Some defaults:

>>> default_colors = {
...     'edge_loop_color'   : [0, 0, 0, 0],
...     'edge_color'        : [0.9, 0.9, 0.9, 0.5],
...     'vertex_fill_color' : [1.0, 1.0, 1.0, 1.0],
...     'vertex_color'      : [0.0, 0.5, 1.0, 1.0]
... }


If the queue is in a QueueNetwork and lies on a non-loop edge, the coloring of the edge is given by the following code:

>>> div = coloring_sensitivity * num_servers + 1.
>>> tmp = 1. - min(num_system / div, 1)
>>> color = [i * tmp for i in colors['edge_color']]
>>> color[3] = 1 / 2.


References

 [R10] (1, 2) Harchol-Balter, Mor. Performance Modeling and Design of Computer Systems: Queueing Theory in Action. Cambridge University Press, 2013. ISBN: 9781107027503.
 [R11] (1, 2) Queueing Theory, Wikipedia http://en.wikipedia.org/wiki/Queueing_theory.

Examples

The following code constructs an $$\text{M}_t/\text{GI}/5$$ QueueServer with mean utilization rate $$\rho = 0.8$$. The arrivals are modeled as a Poisson random measure with rate function $$r(t) = 2 + 16 \sin^2(\pi t / 8)$$ and a service distribution that is gamma with shape and scale parameters 4 and 0.1 respectively. To create such a queue run:

>>> import queueing_tool as qt
>>> import numpy as np
>>> def rate(t): return 2 + 16 * np.sin(np.pi * t / 8)**2
>>> def arr(t): return qt.poisson_random_measure(t, rate, 18)
>>> def ser(t): return t + np.random.gamma(4, 0.1)
>>> q = qt.QueueServer(5, arrival_f=arr, service_f=ser)


Before you can simulate the queue, it must be set to active; also, no data is collected by default, we change these with the following:

>>> q.set_active()
>>> q.collect_data = True


To simulate 12000 events and collect the data run

>>> q.simulate(n=12000)
>>> data = q.fetch_data()


Attributes

 active (bool) Returns whether the queue accepts arrivals from outside the network (the queue will always accept arrivals from inside the network). The default is False. To change call set_active(). coloring_sensitivity (int) Specifies how sensitive the coloring of the edge is to the number of arrivals. current_time (float) The time of the last event. data (dict) Keeps track of each Agent's arrival, service start, and departure times, as well as how many other agents were waiting to be served and the total number agents in the system (upon arrival). The keys are the Agent's unique agent_id, and the values is a list of lists. Each time an agent arrives at the queue it appends this data to the end of the list. Use fetch_data() to retrieve a formated version of this data. num_arrivals (list) A list with two entries. The first slot is the total number of arrivals, while the second slot is the number of arrivals from outside the network. num_departures (int) The total number of departures from the queue. num_system (int) The number of agents in the entire QueueServer – this includes those being served and those waiting to be served. queue (deque) A queue for the agents waiting to enter service. time (float) The time of the next event.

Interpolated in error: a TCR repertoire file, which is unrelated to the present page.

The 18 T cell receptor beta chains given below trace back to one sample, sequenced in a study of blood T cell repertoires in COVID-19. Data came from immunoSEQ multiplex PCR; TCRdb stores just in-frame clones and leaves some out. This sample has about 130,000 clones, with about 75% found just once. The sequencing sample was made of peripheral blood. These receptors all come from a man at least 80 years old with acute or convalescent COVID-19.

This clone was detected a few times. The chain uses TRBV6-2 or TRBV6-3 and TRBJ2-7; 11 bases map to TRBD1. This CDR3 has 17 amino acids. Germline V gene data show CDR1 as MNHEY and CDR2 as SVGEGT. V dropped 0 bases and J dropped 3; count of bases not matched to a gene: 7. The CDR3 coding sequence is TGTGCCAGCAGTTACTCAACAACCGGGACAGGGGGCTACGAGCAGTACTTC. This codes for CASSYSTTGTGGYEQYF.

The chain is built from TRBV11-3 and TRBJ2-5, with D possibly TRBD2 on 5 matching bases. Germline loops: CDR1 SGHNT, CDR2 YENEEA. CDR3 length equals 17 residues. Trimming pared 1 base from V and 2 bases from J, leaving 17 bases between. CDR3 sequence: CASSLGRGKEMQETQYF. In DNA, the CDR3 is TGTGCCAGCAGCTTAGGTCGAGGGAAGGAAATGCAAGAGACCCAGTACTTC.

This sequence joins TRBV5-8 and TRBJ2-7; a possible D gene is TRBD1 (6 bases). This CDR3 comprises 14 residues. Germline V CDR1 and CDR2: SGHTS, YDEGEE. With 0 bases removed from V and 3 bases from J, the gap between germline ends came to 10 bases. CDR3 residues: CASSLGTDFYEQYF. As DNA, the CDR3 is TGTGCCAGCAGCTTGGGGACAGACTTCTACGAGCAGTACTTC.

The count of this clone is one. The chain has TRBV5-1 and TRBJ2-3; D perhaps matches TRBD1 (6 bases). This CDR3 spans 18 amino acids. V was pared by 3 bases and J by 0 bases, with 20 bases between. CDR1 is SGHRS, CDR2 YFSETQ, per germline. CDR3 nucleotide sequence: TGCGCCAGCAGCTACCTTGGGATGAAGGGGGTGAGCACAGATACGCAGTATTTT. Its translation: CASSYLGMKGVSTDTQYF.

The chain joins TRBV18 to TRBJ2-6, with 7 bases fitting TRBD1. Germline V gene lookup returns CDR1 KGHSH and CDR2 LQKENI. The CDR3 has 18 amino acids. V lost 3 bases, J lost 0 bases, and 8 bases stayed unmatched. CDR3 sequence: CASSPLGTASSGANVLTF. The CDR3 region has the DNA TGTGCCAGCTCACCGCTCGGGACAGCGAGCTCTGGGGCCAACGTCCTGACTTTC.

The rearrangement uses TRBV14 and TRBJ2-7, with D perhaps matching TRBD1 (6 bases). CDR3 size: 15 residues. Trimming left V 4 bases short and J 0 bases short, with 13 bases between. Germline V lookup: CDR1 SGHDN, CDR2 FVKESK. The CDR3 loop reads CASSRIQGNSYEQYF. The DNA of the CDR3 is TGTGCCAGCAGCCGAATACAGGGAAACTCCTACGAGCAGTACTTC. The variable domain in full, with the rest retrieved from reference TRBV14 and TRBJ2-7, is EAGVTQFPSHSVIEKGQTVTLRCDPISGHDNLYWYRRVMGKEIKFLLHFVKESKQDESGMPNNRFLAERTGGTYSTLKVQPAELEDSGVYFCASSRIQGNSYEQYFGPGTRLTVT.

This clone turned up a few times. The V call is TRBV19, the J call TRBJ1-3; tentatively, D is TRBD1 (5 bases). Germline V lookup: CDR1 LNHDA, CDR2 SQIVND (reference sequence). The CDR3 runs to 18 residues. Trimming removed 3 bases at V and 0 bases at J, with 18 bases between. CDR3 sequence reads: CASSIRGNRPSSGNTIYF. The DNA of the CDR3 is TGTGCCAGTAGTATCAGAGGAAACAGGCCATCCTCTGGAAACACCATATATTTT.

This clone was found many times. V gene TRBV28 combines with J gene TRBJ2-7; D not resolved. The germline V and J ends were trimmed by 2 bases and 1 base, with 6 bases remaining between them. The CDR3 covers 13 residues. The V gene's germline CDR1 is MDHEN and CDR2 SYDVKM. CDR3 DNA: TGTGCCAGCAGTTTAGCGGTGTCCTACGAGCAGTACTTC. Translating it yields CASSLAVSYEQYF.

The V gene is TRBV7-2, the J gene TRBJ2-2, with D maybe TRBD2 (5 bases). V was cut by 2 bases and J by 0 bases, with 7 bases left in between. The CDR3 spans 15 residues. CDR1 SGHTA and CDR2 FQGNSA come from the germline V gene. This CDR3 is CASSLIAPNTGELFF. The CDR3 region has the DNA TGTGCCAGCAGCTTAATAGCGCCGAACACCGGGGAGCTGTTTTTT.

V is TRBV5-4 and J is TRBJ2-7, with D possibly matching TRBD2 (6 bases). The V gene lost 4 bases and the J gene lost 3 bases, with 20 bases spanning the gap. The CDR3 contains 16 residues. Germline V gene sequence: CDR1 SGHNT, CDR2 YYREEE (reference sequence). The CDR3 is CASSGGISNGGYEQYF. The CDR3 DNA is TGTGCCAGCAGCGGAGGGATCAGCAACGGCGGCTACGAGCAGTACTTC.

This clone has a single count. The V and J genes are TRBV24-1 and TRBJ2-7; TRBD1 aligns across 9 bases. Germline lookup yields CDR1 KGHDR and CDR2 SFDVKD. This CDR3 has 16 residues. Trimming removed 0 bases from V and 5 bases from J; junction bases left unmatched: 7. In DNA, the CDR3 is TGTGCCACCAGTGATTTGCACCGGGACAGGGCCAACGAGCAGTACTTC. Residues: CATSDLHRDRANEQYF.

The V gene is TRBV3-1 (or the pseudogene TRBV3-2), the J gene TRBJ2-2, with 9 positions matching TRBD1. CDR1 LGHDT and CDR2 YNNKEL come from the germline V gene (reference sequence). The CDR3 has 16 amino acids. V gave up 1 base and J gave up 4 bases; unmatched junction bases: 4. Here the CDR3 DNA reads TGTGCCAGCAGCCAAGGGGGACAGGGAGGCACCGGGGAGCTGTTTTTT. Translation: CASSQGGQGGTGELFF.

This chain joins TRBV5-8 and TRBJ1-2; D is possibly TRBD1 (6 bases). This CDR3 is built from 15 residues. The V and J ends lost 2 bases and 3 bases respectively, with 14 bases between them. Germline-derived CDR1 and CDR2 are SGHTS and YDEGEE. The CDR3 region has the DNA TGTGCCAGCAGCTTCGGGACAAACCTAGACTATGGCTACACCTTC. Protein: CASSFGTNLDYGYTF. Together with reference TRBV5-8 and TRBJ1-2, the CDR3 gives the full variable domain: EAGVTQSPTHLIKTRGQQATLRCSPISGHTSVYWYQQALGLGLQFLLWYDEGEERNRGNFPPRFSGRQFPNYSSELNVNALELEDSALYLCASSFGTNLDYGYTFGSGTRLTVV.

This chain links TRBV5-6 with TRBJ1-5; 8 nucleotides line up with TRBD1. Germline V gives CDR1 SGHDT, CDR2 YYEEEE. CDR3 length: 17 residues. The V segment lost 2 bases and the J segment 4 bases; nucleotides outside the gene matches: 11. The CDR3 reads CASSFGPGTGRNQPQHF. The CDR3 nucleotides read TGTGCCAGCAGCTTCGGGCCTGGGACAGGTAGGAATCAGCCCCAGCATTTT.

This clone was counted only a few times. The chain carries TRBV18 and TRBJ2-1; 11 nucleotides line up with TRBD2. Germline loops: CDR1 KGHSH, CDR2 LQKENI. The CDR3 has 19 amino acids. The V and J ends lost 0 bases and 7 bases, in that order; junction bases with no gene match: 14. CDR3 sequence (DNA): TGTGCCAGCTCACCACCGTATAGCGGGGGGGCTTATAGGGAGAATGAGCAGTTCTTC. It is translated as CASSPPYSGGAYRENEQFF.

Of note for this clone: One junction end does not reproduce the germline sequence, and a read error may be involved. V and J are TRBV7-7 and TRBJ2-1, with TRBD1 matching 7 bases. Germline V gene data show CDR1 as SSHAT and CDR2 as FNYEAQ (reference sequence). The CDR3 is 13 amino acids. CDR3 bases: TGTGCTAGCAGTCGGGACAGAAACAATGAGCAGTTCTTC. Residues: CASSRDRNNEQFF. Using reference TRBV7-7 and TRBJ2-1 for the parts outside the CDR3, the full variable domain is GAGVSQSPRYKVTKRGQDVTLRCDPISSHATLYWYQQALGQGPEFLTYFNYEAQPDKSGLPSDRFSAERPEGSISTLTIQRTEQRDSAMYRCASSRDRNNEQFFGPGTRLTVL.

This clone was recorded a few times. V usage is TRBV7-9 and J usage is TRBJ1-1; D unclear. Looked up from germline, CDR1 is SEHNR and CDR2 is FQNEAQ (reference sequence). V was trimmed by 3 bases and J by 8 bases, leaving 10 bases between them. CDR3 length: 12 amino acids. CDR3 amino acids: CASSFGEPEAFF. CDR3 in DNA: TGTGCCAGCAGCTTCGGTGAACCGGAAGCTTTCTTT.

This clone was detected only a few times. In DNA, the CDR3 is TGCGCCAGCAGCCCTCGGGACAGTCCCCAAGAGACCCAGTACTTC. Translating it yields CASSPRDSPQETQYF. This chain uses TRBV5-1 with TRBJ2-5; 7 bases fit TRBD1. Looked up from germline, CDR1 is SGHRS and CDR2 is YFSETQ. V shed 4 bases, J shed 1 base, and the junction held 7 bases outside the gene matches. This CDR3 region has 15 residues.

at_capacity()[source]

Returns whether the queue is at capacity or not.

Returns: bool Always returns False, since the QueueServer class has infinite capacity.
clear()[source]

Clears out the queue. Removes all arrivals, departures, and queued agents from the QueueServer, resets num_arrivals, num_departures, num_system, and the clock to zero. It also clears any stored data and the server is then set to inactive.

copy()[source]

Returns a deep copy of itself.

delay_service(t=None)[source]

Adds an extra service time to the next departing Agent's service time.

Parameters: t : float (optional) Specifies the departing time for the agent scheduled to depart next. If t is not given, then an additional service time is added to the next departing agent.
fetch_data(return_header=False)[source]

Fetches data from the queue.

Parameters: return_header : bool (optonal, default: False) Determines whether the column headers are returned. data : ndarray A six column ndarray of all the data. The columns are: 1st: The arrival time of an agent. 2nd: The service start time of an agent. 3rd: The departure time of an agent. 4th: The length of the queue upon the agents arrival. 5th: The total number of Agents in the QueueServer. 6th: The QueueServer's edge index. headers : str (optional) A comma seperated string of the column headers. Returns 'arrival,service,departure,num_queued,num_total,q_id'
next_event()[source]

Simulates the queue forward one event.

Use simulate() instead.

Returns: out : Agent (sometimes) If the next event is a departure then the departing agent is returned, otherwise nothing is returned.